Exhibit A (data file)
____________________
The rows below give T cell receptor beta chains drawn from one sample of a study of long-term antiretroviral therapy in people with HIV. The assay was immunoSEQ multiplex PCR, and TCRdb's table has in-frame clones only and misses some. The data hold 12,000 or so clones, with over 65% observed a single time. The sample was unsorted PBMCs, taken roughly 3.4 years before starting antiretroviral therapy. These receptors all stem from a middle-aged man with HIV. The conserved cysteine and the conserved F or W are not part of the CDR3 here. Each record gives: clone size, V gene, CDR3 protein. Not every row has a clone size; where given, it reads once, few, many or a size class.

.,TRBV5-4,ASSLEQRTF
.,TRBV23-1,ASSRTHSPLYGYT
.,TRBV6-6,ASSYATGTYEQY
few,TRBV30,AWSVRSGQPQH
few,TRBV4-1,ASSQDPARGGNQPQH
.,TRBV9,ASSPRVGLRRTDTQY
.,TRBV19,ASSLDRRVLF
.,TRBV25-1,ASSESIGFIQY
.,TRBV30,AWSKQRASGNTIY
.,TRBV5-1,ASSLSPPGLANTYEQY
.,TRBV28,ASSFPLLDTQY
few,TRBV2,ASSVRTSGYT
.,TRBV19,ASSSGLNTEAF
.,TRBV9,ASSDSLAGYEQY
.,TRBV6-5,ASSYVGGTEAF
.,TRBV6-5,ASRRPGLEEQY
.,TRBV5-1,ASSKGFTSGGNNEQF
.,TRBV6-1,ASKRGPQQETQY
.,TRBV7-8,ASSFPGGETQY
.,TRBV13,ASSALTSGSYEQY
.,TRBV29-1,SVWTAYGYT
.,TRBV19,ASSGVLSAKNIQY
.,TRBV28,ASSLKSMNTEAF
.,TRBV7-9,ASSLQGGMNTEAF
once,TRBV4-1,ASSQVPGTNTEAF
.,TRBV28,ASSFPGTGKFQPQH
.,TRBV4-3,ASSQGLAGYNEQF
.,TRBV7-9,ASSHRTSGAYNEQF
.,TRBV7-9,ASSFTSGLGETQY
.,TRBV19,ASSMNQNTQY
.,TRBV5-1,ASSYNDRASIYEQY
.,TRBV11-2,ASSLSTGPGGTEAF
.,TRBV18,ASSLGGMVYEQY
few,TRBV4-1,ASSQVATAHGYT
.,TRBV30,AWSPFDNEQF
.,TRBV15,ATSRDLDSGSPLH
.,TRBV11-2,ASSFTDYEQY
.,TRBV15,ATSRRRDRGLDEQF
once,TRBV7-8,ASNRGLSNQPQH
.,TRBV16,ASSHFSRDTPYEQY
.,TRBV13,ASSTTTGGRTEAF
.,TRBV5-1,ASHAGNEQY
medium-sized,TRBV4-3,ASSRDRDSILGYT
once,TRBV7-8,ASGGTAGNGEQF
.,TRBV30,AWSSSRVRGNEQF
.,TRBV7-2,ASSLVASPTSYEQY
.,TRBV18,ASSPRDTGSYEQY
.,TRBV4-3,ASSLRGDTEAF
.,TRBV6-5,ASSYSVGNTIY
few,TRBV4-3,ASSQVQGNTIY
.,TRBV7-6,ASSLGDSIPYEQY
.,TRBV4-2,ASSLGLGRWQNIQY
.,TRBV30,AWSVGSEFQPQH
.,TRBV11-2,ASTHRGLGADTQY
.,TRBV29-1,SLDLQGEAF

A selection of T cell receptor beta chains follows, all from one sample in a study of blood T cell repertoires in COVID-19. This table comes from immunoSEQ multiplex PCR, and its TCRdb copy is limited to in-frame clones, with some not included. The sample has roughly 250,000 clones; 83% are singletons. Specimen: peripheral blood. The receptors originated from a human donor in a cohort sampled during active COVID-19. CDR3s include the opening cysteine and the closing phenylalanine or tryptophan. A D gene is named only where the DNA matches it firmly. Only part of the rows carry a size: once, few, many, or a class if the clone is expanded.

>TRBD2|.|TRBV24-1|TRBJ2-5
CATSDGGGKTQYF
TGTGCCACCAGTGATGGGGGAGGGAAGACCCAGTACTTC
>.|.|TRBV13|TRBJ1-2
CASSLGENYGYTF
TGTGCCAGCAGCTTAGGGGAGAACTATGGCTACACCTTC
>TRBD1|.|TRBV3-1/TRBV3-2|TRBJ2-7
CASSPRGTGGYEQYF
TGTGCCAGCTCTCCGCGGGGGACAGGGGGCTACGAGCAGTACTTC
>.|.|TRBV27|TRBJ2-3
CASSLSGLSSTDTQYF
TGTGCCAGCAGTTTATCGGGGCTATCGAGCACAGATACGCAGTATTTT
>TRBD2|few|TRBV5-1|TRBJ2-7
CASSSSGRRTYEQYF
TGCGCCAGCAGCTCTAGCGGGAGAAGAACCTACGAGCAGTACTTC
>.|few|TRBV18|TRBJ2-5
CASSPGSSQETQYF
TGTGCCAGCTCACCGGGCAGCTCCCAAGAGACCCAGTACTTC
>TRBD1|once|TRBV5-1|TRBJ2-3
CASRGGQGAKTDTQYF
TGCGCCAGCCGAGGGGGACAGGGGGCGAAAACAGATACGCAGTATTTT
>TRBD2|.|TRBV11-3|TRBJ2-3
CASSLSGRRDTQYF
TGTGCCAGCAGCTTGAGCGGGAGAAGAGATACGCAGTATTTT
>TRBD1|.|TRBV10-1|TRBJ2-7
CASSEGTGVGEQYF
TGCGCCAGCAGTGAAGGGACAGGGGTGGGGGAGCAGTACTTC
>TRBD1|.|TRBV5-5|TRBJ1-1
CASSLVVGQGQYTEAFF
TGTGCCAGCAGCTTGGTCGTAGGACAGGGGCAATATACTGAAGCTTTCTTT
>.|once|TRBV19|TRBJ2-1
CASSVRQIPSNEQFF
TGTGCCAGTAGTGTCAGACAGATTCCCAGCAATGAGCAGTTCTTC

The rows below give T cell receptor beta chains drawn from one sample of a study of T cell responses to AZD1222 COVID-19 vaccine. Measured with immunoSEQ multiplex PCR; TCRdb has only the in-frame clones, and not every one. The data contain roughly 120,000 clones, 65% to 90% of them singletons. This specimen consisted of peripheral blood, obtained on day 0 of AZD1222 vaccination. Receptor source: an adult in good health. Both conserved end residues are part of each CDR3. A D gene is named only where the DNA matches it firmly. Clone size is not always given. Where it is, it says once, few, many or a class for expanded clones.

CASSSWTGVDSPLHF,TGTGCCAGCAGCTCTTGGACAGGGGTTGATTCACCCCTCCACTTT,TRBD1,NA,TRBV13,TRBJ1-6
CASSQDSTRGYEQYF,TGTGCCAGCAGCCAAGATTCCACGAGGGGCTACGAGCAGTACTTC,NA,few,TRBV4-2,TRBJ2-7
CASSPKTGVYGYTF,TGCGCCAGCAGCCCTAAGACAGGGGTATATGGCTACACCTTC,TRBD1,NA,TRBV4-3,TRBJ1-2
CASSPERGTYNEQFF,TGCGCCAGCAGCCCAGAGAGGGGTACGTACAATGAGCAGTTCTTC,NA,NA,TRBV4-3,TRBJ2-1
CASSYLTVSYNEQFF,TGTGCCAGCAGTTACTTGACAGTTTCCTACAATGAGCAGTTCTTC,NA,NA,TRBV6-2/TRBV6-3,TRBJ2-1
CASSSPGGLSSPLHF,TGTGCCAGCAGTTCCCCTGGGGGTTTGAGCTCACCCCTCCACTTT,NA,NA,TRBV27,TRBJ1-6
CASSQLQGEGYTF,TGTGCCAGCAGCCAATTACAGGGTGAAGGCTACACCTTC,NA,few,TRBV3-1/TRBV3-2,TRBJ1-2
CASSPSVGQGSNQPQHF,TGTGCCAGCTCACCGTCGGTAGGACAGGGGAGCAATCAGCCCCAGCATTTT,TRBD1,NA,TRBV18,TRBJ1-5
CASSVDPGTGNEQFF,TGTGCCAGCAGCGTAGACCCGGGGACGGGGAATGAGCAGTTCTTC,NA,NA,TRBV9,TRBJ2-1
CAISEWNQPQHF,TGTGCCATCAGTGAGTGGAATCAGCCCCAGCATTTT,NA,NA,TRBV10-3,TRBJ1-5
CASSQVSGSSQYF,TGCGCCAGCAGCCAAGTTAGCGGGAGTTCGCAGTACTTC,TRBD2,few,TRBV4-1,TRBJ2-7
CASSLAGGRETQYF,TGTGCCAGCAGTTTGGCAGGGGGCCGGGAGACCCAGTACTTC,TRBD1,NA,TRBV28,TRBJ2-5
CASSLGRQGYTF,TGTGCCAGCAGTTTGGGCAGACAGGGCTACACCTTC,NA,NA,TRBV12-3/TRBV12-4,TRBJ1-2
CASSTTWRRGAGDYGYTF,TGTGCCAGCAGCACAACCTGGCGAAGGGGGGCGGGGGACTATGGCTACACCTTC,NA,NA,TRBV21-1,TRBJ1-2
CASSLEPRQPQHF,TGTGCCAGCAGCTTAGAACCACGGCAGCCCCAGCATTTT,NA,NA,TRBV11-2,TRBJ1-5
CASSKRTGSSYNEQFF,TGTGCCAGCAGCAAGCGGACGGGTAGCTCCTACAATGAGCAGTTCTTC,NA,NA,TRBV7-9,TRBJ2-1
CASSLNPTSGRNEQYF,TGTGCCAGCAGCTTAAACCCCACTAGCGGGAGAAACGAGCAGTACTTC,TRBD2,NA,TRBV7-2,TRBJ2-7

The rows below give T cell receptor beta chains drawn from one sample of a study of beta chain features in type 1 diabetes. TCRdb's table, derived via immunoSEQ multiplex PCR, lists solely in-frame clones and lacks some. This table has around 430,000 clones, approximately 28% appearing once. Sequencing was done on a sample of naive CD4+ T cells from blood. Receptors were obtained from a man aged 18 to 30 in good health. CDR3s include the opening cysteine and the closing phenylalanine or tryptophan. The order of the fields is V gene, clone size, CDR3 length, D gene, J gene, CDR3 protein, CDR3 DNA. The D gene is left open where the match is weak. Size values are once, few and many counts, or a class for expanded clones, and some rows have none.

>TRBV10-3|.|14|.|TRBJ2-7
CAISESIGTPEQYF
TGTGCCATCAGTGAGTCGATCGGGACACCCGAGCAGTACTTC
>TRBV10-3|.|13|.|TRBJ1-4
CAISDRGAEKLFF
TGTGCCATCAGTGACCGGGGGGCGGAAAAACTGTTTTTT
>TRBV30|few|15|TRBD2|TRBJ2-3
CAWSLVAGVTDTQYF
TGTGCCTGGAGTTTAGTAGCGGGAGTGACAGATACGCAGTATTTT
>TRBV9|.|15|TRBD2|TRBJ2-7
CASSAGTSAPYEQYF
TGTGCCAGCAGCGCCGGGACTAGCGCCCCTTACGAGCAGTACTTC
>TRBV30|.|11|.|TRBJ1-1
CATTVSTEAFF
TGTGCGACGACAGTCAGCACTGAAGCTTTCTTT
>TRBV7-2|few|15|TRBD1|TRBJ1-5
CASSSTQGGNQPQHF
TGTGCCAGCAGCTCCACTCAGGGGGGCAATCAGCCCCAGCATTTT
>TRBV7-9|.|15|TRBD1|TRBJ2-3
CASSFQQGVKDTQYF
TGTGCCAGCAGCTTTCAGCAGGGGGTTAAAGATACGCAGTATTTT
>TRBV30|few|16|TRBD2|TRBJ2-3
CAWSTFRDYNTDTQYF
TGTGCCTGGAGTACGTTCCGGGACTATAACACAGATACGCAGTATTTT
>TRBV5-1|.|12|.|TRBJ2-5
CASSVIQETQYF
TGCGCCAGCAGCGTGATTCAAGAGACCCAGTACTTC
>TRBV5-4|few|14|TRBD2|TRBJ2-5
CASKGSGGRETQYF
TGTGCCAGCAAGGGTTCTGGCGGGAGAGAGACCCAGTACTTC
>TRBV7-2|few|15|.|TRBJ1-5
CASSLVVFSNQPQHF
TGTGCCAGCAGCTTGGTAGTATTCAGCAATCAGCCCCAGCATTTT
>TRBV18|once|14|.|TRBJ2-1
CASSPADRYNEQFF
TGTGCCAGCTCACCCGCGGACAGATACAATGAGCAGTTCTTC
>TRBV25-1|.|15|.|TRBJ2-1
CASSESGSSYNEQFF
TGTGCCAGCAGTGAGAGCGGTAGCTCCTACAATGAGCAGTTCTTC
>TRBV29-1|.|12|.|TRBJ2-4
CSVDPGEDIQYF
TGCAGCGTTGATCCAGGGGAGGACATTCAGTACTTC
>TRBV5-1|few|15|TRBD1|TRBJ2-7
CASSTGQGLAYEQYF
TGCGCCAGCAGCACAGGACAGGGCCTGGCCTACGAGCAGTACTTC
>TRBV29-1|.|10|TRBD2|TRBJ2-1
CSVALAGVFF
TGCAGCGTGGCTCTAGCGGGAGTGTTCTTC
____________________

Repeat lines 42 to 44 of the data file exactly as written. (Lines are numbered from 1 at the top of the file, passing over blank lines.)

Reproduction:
.,TRBV13,ASSTTTGGRTEAF
.,TRBV5-1,ASHAGNEQY
medium-sized,TRBV4-3,ASSRDRDSILGYT